SNO Update: Lab Completes Its Part of the Observatory Construction

March 6, 1998

By Monica Friedlander,

On January 23, Kevin Lesko breathed a huge sigh of relief. The project leader for Berkeley Lab's part of the SNO experiment watched as the last of the 761 panels housing the experiment's 9,500 photomultiplier tubes was installed into SNO's support structure -- a stainless steel geodesic sphere designed by the Lab's Engineering Division. "Not a single tube was broken," said Lesko.

The observatory's centerpiece is covered with panels housing almost 10,000 photomultiplier tubes. The geodesic sphere and the panels were constructed by Berkeley Lab. | Photos by Roy Kaltschmidt

The support structure, which surrounds the experiment's acrylic vessel, is Berkeley Lab's principal hardware contribution to the Sudbury Neutrino Observatory -- a state-of-the-art underground laboratory built two kilometers under solid rock in a nickel mine in Ontario, Canada. Its goal: to study the nature of the neutrino, the tiny nuclear particle that physicists suspect could hold the key to determining the nature of dark matter and missing matter in the universe.

"Completing Berkeley Lab's component marks a big accomplishment, a big milestone," said Lesko, who spent more than five weeks in Sudbury in December and January overseeing the final construction.

In February the first heavy water shipment, on loan from the Canadian government, was shipped underground and the work of connecting the PMTs to the electronics was started The entire experiment will be submerged in 7800 tons of shielding water. SNO's unique capability to measure both the neutral and charged current signals, as well as the spectra shapes, provides the SNO collaboration unambiguous signals of neutrino oscillations. Berkeley Lab scientists Yuen-dat Chan, Colin Okada and Anett Schuelke are on-site working on detector calibration and data acquisition. In another four to six months the vessel will be filled with heavy water (approximately 350 tank cars' worth) and SNO will start collecting solar neutrino data.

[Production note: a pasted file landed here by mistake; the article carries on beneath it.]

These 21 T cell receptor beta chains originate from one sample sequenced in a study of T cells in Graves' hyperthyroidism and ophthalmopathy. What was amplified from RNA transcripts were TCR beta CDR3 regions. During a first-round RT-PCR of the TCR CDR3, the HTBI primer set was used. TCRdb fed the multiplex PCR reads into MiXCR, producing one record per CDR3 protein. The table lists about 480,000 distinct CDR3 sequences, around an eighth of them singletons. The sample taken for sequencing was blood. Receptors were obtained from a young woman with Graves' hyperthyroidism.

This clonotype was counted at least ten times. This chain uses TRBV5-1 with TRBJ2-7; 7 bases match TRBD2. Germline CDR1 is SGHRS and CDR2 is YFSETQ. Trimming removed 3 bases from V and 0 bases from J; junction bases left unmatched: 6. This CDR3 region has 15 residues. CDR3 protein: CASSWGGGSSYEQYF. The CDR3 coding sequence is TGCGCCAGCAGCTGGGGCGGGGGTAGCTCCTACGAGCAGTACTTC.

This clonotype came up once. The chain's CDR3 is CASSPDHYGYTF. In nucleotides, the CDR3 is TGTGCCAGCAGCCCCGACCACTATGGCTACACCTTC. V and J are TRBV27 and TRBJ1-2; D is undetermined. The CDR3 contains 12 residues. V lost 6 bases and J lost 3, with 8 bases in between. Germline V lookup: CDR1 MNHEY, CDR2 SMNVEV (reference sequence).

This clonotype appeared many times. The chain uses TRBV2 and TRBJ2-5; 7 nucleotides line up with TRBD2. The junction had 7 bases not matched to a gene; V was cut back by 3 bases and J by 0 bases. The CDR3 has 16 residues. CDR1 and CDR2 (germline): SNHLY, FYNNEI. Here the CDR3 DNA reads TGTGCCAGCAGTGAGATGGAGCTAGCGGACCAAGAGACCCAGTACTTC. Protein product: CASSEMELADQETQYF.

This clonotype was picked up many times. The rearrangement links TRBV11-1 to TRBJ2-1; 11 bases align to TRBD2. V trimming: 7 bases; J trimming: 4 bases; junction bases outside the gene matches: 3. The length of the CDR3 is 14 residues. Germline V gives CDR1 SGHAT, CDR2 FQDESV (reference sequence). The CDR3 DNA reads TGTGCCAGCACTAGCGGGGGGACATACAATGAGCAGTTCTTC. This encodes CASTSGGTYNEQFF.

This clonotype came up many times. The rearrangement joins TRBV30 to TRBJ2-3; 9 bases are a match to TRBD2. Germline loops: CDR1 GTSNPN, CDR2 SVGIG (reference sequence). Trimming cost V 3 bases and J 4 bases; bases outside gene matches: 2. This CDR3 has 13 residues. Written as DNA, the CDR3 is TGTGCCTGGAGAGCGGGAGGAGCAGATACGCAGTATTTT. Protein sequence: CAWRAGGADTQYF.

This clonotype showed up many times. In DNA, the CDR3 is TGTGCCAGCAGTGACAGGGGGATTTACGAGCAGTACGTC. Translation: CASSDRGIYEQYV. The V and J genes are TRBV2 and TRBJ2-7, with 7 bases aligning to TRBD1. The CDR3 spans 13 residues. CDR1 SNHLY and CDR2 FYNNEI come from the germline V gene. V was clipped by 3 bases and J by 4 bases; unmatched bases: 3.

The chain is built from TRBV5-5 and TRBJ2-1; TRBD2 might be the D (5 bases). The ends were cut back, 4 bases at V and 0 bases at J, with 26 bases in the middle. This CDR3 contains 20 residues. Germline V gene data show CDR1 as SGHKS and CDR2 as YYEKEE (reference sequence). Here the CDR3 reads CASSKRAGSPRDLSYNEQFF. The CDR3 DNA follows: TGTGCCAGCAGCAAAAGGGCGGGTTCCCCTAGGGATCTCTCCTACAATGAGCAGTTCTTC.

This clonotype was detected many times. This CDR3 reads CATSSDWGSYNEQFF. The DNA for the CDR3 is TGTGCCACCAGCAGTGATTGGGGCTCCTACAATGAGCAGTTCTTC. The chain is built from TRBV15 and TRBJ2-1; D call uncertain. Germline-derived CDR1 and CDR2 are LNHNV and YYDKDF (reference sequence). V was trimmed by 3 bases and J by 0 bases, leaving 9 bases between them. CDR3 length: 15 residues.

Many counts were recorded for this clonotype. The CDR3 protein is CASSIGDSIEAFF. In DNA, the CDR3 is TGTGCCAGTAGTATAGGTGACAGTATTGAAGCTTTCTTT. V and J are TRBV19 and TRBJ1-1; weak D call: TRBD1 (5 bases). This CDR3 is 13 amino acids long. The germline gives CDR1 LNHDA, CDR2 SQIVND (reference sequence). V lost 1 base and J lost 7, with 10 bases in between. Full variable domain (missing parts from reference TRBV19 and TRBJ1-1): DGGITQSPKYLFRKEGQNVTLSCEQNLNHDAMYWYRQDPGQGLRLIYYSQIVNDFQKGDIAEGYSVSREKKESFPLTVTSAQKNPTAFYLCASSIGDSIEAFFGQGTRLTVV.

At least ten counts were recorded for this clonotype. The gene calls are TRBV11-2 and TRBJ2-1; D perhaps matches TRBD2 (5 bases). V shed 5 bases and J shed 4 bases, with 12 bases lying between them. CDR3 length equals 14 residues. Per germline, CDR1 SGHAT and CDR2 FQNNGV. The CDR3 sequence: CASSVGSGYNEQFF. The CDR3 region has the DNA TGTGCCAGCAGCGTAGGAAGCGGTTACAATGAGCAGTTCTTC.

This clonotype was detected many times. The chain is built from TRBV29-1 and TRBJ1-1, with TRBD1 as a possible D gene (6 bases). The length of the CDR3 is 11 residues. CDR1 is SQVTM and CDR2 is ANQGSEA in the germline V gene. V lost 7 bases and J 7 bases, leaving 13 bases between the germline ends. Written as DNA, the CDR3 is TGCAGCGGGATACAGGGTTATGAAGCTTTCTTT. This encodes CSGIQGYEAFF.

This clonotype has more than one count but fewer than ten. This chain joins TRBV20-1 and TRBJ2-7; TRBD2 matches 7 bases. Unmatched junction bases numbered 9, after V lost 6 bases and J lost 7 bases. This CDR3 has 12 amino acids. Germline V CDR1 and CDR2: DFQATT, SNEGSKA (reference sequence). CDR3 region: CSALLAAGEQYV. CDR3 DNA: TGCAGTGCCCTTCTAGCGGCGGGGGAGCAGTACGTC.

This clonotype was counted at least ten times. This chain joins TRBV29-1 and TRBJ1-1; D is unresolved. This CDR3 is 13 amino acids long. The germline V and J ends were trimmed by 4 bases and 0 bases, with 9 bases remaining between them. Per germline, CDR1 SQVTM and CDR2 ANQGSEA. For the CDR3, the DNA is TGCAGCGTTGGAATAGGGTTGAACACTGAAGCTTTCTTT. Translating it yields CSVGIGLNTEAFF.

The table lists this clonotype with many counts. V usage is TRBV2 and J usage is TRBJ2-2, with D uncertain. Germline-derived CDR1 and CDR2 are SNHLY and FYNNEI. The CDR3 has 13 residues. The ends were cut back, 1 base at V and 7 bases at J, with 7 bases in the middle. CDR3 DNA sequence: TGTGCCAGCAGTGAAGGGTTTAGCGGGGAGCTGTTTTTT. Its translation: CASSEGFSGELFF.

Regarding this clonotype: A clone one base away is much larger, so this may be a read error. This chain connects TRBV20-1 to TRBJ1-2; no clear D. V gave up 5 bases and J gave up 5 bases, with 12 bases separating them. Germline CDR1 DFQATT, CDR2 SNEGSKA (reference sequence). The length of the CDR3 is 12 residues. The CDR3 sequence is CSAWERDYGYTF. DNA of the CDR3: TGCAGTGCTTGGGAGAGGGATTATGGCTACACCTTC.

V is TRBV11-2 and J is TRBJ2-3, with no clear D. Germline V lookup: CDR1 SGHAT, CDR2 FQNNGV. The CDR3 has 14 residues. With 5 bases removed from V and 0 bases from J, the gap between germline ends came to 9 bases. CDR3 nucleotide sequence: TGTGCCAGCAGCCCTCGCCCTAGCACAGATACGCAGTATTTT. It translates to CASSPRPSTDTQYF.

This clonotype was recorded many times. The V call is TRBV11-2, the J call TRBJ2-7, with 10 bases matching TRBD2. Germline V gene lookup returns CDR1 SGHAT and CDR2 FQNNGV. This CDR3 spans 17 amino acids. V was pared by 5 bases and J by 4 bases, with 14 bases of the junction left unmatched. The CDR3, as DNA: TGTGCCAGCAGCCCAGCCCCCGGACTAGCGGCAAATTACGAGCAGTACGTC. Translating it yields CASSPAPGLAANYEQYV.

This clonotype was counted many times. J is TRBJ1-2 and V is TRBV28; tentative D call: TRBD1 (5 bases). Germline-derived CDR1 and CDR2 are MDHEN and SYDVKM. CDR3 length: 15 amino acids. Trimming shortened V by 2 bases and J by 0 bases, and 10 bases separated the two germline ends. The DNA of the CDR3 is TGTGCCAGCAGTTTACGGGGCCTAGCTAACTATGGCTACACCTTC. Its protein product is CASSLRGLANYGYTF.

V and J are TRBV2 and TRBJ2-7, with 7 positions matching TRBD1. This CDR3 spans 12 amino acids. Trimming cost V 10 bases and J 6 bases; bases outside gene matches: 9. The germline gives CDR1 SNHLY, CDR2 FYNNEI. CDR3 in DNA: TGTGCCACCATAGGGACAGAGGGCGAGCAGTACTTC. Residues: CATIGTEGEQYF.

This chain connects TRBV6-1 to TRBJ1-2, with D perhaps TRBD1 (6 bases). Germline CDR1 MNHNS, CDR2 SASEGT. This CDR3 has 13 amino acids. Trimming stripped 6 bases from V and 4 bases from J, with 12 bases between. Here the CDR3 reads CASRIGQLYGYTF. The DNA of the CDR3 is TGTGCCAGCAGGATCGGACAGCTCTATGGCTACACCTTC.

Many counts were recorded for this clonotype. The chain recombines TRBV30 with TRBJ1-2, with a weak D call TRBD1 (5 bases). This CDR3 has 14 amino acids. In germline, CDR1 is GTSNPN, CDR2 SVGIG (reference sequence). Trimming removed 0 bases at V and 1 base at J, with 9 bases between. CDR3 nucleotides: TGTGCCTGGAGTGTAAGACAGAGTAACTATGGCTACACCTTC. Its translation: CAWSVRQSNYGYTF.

"The physics community is waiting for SNO measurements to answer questions about neutrino mass and oscillations and the long standing solar neutrino problem," Lesko said. If all goes well, he estimates the answers can be expected in about two years.

Meanwhile, the official opening ceremony for SNO is scheduled for April 29. In addition to the various heads of state and other officials from the participating nations, a featured guest will be Stephen Hawking, the world-renowned cosmologist and author of the best-selling book "A Brief History of Time."

The design, engineering, fabrication and installation of the support structure was a collaboration between the Engineering and Nuclear Science Divisions. In addition to NSD's Kevin Lesko, team members included Peter Purgalis, the project engineer; mechanical engineers Yoichi Kajiyama and Steve Lundgren; designers David Beck, Fred Dycus, and Gary Koehler; installation supervisors Milt Moebus, Steve Turner and Joe Gonzalez; physicists Yuen-dat Chan, Eric Norman, Bob Stokstad, Colin Okada, and Anett Schuelke; and graduate student Mike Dragowsky. "The continued support I received from the Berkeley Lab engineers, in particular Yoichi Kajiyama, permitted us to install the PMT array within the original budget and duration estimates," Lesko said.

The international collaboration involves the participation of 70 scientists from the. U.S., Canada and Great Britain.

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